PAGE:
“Abstain from every form of evil” (1 Thessalonians 5:22).
In the original language of this verse, the word “abstain” involves “holding off” from taking action. (1) The word “form” signifies an external shape or appearance. (2) Therefore, we can say that this passage relates to our internal choices and external responses. Although we may desire to follow a particular course of action, this portion of Scripture reminds us that we should ask an important question before acting on that desire: “How will this appear to others?”
Of course, people make decisions based upon appearances every day. The question is, “What standard governs those decisions?” For instance, people often base their decisions upon the way they expect a peer group to respond. However, it is more important to ask, “Does this appearance honor God?” before we consider how others might respond.
For example, we can largely “Abstain from every form of evil” with a few simple questions…
- If I choose this course of action, is anything good likely to come from it from God’s perspective? Although God can certainly bring good from a poor decision, that does not grant us a license to make inappropriate choices. If nothing good is likely to come from a particular course of action then we would do well to avoid it- it’s probably evil.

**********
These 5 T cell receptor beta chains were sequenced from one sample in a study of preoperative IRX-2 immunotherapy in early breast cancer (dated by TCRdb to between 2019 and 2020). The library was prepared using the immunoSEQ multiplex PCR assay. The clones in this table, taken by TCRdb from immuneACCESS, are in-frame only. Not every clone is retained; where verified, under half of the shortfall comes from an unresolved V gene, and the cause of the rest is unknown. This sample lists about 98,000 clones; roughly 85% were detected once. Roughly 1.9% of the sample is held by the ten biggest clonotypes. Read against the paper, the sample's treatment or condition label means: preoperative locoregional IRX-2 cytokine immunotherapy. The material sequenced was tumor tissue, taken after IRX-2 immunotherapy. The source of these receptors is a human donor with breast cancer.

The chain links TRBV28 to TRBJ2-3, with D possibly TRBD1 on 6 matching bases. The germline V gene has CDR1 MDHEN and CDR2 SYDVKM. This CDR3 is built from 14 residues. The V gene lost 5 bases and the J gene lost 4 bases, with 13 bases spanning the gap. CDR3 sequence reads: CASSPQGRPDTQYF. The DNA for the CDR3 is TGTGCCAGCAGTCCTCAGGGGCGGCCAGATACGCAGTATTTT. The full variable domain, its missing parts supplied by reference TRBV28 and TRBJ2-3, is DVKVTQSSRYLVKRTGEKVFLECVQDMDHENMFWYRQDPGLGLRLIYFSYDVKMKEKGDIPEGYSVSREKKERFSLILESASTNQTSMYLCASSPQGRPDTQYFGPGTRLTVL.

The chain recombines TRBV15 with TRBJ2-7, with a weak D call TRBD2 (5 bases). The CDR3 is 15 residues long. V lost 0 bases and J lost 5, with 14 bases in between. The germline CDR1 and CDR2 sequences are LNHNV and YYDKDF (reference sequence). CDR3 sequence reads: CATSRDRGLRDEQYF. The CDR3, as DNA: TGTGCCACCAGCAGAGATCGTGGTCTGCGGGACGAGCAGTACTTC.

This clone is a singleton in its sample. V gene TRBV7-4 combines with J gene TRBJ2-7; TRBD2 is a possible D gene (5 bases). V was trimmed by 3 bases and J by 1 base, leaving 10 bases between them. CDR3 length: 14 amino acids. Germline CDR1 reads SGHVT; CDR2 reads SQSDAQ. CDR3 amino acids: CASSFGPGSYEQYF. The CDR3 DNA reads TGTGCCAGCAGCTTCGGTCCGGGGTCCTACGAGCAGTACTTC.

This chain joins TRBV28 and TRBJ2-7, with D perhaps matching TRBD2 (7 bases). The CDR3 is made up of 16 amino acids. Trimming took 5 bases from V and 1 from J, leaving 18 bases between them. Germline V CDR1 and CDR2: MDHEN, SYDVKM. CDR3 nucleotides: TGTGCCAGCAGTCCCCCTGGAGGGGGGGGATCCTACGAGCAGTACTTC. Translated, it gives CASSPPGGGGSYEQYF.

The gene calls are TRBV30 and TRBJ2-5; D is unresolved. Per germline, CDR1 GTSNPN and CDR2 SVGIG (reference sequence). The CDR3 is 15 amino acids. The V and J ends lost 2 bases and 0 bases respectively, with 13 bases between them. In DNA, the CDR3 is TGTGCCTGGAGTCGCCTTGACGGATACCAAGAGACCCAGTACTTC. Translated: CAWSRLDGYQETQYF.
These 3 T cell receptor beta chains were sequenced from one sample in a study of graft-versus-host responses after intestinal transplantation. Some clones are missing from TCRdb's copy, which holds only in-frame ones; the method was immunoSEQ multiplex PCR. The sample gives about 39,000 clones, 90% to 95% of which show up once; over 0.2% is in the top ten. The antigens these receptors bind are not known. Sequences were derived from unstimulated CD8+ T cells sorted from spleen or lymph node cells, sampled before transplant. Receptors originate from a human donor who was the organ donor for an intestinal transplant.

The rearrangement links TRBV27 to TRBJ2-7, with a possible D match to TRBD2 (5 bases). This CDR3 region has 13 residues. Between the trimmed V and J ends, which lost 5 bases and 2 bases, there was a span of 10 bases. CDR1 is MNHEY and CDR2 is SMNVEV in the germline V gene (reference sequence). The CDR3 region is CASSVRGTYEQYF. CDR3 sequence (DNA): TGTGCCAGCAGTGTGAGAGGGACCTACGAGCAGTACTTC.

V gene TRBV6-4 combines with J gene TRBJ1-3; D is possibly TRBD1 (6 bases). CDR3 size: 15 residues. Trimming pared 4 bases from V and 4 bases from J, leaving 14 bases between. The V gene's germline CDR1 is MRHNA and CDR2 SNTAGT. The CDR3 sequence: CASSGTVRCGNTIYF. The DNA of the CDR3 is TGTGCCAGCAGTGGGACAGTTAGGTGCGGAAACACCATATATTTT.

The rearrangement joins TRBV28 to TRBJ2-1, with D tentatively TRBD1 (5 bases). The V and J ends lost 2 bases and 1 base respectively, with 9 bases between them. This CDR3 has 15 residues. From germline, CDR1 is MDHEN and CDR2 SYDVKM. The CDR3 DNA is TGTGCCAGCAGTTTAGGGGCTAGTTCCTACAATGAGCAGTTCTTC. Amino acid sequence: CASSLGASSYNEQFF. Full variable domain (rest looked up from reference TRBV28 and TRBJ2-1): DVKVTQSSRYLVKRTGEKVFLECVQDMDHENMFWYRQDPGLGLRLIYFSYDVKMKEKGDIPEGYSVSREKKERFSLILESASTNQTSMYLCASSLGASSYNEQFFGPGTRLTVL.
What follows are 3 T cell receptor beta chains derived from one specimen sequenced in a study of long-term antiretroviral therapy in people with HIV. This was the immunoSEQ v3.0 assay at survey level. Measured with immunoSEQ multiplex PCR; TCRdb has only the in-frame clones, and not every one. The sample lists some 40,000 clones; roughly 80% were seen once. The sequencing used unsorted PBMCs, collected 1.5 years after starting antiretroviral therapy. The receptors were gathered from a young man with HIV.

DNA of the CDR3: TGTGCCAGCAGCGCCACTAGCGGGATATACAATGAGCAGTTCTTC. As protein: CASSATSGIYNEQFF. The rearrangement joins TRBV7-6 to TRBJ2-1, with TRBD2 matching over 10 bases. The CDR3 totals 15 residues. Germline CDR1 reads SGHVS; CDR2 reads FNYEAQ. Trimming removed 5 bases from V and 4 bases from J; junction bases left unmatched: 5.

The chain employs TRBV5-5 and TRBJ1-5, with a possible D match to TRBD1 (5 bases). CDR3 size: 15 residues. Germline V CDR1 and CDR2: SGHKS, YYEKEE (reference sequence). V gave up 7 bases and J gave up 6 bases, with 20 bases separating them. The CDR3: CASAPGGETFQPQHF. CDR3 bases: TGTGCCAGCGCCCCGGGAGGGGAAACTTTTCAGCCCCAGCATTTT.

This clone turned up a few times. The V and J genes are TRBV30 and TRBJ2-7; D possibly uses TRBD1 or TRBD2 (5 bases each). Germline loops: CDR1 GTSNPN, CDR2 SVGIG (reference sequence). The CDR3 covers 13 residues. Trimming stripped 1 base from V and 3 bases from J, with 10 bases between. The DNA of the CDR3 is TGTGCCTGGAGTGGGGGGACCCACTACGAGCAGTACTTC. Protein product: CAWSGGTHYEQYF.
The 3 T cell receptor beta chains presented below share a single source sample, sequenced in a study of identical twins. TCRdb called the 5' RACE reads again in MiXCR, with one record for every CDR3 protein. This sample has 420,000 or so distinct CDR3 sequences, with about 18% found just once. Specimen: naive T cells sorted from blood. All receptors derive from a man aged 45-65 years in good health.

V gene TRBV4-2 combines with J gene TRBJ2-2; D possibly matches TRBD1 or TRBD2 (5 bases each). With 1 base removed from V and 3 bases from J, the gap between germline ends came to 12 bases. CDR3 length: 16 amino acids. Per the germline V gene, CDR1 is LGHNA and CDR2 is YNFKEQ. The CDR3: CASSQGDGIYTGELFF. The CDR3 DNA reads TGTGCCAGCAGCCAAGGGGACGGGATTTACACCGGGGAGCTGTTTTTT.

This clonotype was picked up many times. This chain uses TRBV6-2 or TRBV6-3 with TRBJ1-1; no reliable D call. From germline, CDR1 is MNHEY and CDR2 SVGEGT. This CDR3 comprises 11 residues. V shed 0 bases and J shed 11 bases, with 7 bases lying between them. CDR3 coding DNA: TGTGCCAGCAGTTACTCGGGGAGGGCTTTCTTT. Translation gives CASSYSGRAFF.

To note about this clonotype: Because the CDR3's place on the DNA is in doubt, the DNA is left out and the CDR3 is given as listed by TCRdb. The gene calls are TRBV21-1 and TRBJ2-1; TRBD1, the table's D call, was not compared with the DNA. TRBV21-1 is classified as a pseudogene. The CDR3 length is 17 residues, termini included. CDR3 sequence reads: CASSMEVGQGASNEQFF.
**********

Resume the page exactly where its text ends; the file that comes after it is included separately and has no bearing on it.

- Does this set a good example for others? If it sets a poor example for others to follow, we should avoid it- it’s probably evil.
- How does this reflect upon Christ? If it reflects poorly upon Jesus, then we would be wise to avoid it- it’s probably evil.
Another commentator offers an alternate approach to this passage…
“…in 1 Thessalonians 5, Paul is specifically talking about truth-claims— prophecies, doctrines, spiritual principles. Verse 22 is actually the last in a series of closely related commands: ‘Do not despise prophecies, but test everything; hold fast what is good. Abstain from every form of evil’ (vv. 21–22).
The Apostle is not urging the Thessalonians to try a little bit of everything, eat the meat, and spit out the bones. I’ve heard people use that expression in a way that minimizes the grave danger of heresy and alternative gospels. The idea here is the polar opposite. Paul is instructing the church to turn away completely from false prophets and purveyors of novel doctrines—to repudiate them altogether.
…Paul’s point is not that we should abstain from morally neutral activities that might look bad to overscrupulous people. He is saying that whatever is evil in character must be shunned no matter what form it takes—even if the false teacher comes disguised as an angel of light or claims to be a brother seeking peace and unity.” (3)
(1) G567 apechomai https://www.blueletterbible.org/lang/lexicon/lexicon.cfm?t=kjv&strongs=g567
(3) John MacArthur, Shun Evil Teaching, Tabletalk pg. 44 September 2014